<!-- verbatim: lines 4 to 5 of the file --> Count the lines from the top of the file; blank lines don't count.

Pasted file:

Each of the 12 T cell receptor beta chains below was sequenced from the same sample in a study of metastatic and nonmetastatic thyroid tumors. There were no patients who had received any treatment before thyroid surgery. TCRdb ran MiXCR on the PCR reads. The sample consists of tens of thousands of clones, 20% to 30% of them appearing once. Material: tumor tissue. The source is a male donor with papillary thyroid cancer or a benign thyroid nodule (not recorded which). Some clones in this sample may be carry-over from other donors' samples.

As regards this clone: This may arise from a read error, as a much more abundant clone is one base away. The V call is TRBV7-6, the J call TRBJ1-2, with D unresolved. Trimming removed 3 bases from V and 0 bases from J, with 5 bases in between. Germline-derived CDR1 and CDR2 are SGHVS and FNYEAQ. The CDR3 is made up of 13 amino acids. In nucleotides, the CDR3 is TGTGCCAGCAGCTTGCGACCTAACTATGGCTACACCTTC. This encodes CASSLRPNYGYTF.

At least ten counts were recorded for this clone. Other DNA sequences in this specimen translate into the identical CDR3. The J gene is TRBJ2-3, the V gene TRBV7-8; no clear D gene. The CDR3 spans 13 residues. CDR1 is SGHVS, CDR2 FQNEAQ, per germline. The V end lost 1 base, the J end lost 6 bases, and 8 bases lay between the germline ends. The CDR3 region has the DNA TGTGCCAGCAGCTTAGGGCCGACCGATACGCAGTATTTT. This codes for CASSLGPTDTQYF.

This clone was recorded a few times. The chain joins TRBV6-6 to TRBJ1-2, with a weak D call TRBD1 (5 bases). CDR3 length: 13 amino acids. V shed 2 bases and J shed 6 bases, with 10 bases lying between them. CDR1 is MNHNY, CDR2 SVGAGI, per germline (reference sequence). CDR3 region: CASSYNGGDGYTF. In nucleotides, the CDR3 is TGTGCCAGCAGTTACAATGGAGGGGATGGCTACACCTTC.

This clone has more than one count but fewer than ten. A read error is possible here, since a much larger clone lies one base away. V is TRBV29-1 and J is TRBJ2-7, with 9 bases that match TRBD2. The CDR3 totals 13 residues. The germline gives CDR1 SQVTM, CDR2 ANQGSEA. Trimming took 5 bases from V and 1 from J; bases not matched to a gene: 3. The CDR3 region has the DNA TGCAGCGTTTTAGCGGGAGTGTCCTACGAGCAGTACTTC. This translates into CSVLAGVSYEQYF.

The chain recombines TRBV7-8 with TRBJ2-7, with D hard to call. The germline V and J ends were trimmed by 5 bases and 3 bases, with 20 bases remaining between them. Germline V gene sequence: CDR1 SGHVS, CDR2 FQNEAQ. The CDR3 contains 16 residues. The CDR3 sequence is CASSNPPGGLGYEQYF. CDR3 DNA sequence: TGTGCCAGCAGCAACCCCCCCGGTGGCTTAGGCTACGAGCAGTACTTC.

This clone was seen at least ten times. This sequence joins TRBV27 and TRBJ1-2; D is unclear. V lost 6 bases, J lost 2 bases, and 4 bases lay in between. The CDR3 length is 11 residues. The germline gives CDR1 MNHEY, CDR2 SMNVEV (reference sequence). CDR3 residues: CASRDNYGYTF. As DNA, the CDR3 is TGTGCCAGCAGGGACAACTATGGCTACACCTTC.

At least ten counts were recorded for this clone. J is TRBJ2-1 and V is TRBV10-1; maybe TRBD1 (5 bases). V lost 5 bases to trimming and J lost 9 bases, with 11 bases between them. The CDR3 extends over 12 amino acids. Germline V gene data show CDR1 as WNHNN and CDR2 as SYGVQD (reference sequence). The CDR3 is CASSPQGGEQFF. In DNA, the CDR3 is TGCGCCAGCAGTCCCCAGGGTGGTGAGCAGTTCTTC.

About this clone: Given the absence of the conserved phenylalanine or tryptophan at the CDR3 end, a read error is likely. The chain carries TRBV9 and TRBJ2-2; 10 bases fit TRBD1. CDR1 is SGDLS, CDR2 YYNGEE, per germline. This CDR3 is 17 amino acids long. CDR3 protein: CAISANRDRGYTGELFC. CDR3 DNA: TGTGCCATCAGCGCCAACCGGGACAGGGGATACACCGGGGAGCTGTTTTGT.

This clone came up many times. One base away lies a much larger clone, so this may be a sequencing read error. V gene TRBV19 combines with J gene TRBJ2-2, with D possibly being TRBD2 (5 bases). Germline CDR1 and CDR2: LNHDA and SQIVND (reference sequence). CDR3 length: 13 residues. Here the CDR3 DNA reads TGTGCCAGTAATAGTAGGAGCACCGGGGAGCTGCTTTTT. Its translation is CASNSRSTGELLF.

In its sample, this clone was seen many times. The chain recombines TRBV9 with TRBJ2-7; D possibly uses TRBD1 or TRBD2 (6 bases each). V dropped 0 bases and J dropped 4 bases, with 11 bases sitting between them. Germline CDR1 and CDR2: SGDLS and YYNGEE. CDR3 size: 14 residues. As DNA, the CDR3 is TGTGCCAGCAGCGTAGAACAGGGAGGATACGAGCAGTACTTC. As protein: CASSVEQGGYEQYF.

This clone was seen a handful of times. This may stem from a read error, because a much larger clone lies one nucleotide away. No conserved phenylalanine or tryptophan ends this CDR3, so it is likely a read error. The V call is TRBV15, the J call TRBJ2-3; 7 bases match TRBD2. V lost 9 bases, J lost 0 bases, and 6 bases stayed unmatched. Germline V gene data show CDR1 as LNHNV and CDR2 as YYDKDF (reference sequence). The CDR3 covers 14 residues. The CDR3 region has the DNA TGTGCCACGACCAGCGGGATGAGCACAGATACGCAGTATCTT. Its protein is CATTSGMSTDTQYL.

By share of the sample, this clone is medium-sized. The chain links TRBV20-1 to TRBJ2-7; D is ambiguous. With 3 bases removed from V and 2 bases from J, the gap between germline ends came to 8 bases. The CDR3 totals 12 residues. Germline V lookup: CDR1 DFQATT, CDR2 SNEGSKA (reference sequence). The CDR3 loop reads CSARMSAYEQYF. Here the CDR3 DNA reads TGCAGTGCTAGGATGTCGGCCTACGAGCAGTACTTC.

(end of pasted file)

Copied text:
This clone was recorded a few times. The chain joins TRBV6-6 to TRBJ1-2, with a weak D call TRBD1 (5 bases). CDR3 length: 13 amino acids. V shed 2 bases and J shed 6 bases, with 10 bases lying between them. CDR1 is MNHNY, CDR2 SVGAGI, per germline (reference sequence). CDR3 region: CASSYNGGDGYTF. In nucleotides, the CDR3 is TGTGCCAGCAGTTACAATGGAGGGGATGGCTACACCTTC.

This clone has more than one count but fewer than ten. A read error is possible here, since a much larger clone lies one base away. V is TRBV29-1 and J is TRBJ2-7, with 9 bases that match TRBD2. The CDR3 totals 13 residues. The germline gives CDR1 SQVTM, CDR2 ANQGSEA. Trimming took 5 bases from V and 1 from J; bases not matched to a gene: 3. The CDR3 region has the DNA TGCAGCGTTTTAGCGGGAGTGTCCTACGAGCAGTACTTC. This translates into CSVLAGVSYEQYF.